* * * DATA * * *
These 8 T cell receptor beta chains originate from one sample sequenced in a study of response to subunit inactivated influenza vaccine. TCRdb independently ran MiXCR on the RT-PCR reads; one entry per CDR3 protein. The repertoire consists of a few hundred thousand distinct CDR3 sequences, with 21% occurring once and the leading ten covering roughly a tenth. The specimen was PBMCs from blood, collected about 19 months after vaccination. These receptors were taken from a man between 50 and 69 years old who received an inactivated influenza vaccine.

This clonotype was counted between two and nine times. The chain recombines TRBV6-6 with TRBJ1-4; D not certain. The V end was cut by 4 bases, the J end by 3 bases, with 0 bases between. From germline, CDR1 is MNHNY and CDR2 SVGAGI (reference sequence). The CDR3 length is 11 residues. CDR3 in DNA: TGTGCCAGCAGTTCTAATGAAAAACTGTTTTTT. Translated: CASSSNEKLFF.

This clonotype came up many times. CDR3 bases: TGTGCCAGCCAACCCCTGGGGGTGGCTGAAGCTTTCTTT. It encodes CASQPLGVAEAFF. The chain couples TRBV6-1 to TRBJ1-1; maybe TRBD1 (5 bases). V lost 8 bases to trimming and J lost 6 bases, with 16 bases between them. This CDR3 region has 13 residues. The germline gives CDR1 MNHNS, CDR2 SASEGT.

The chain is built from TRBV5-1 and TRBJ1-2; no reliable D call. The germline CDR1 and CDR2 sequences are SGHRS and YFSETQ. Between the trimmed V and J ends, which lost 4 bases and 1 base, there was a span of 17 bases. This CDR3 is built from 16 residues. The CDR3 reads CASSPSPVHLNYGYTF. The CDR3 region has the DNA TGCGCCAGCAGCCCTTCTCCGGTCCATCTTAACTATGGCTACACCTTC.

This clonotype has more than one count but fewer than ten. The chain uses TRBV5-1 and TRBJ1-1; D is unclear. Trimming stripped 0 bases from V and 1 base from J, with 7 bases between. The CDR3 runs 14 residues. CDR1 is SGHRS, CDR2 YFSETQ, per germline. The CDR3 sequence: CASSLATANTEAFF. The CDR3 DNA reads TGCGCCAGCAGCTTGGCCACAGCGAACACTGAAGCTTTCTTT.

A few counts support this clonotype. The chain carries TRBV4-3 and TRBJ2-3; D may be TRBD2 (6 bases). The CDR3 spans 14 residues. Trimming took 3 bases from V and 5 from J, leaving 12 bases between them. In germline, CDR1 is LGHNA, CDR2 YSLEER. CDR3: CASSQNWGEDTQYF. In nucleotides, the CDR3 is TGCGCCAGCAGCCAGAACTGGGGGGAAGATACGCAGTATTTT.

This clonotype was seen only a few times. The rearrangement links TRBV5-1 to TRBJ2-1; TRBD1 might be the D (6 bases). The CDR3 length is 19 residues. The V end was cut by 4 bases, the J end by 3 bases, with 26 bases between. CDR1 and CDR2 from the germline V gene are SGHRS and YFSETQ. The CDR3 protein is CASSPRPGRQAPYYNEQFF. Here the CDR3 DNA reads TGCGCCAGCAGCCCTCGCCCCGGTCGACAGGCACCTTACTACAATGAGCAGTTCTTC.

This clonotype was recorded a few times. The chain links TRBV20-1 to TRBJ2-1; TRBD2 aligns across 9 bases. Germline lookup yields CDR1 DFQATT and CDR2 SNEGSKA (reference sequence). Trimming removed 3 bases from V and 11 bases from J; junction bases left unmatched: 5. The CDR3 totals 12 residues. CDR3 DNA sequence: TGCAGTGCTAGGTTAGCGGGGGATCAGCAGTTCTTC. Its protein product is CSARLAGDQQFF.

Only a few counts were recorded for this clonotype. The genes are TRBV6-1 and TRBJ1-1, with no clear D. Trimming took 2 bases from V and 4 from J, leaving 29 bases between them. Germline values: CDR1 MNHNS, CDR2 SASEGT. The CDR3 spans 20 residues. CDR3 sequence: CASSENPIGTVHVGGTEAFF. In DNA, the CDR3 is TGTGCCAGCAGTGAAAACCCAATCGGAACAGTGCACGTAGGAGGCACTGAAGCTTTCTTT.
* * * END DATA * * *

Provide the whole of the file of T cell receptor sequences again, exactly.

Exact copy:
These 8 T cell receptor beta chains originate from one sample sequenced in a study of response to subunit inactivated influenza vaccine. TCRdb independently ran MiXCR on the RT-PCR reads; one entry per CDR3 protein. The repertoire consists of a few hundred thousand distinct CDR3 sequences, with 21% occurring once and the leading ten covering roughly a tenth. The specimen was PBMCs from blood, collected about 19 months after vaccination. These receptors were taken from a man between 50 and 69 years old who received an inactivated influenza vaccine.

This clonotype was counted between two and nine times. The chain recombines TRBV6-6 with TRBJ1-4; D not certain. The V end was cut by 4 bases, the J end by 3 bases, with 0 bases between. From germline, CDR1 is MNHNY and CDR2 SVGAGI (reference sequence). The CDR3 length is 11 residues. CDR3 in DNA: TGTGCCAGCAGTTCTAATGAAAAACTGTTTTTT. Translated: CASSSNEKLFF.

This clonotype came up many times. CDR3 bases: TGTGCCAGCCAACCCCTGGGGGTGGCTGAAGCTTTCTTT. It encodes CASQPLGVAEAFF. The chain couples TRBV6-1 to TRBJ1-1; maybe TRBD1 (5 bases). V lost 8 bases to trimming and J lost 6 bases, with 16 bases between them. This CDR3 region has 13 residues. The germline gives CDR1 MNHNS, CDR2 SASEGT.

The chain is built from TRBV5-1 and TRBJ1-2; no reliable D call. The germline CDR1 and CDR2 sequences are SGHRS and YFSETQ. Between the trimmed V and J ends, which lost 4 bases and 1 base, there was a span of 17 bases. This CDR3 is built from 16 residues. The CDR3 reads CASSPSPVHLNYGYTF. The CDR3 region has the DNA TGCGCCAGCAGCCCTTCTCCGGTCCATCTTAACTATGGCTACACCTTC.

This clonotype has more than one count but fewer than ten. The chain uses TRBV5-1 and TRBJ1-1; D is unclear. Trimming stripped 0 bases from V and 1 base from J, with 7 bases between. The CDR3 runs 14 residues. CDR1 is SGHRS, CDR2 YFSETQ, per germline. The CDR3 sequence: CASSLATANTEAFF. The CDR3 DNA reads TGCGCCAGCAGCTTGGCCACAGCGAACACTGAAGCTTTCTTT.

A few counts support this clonotype. The chain carries TRBV4-3 and TRBJ2-3; D may be TRBD2 (6 bases). The CDR3 spans 14 residues. Trimming took 3 bases from V and 5 from J, leaving 12 bases between them. In germline, CDR1 is LGHNA, CDR2 YSLEER. CDR3: CASSQNWGEDTQYF. In nucleotides, the CDR3 is TGCGCCAGCAGCCAGAACTGGGGGGAAGATACGCAGTATTTT.

This clonotype was seen only a few times. The rearrangement links TRBV5-1 to TRBJ2-1; TRBD1 might be the D (6 bases). The CDR3 length is 19 residues. The V end was cut by 4 bases, the J end by 3 bases, with 26 bases between. CDR1 and CDR2 from the germline V gene are SGHRS and YFSETQ. The CDR3 protein is CASSPRPGRQAPYYNEQFF. Here the CDR3 DNA reads TGCGCCAGCAGCCCTCGCCCCGGTCGACAGGCACCTTACTACAATGAGCAGTTCTTC.

This clonotype was recorded a few times. The chain links TRBV20-1 to TRBJ2-1; TRBD2 aligns across 9 bases. Germline lookup yields CDR1 DFQATT and CDR2 SNEGSKA (reference sequence). Trimming removed 3 bases from V and 11 bases from J; junction bases left unmatched: 5. The CDR3 totals 12 residues. CDR3 DNA sequence: TGCAGTGCTAGGTTAGCGGGGGATCAGCAGTTCTTC. Its protein product is CSARLAGDQQFF.

Only a few counts were recorded for this clonotype. The genes are TRBV6-1 and TRBJ1-1, with no clear D. Trimming took 2 bases from V and 4 from J, leaving 29 bases between them. Germline values: CDR1 MNHNS, CDR2 SASEGT. The CDR3 spans 20 residues. CDR3 sequence: CASSENPIGTVHVGGTEAFF. In DNA, the CDR3 is TGTGCCAGCAGTGAAAACCCAATCGGAACAGTGCACGTAGGAGGCACTGAAGCTTTCTTT.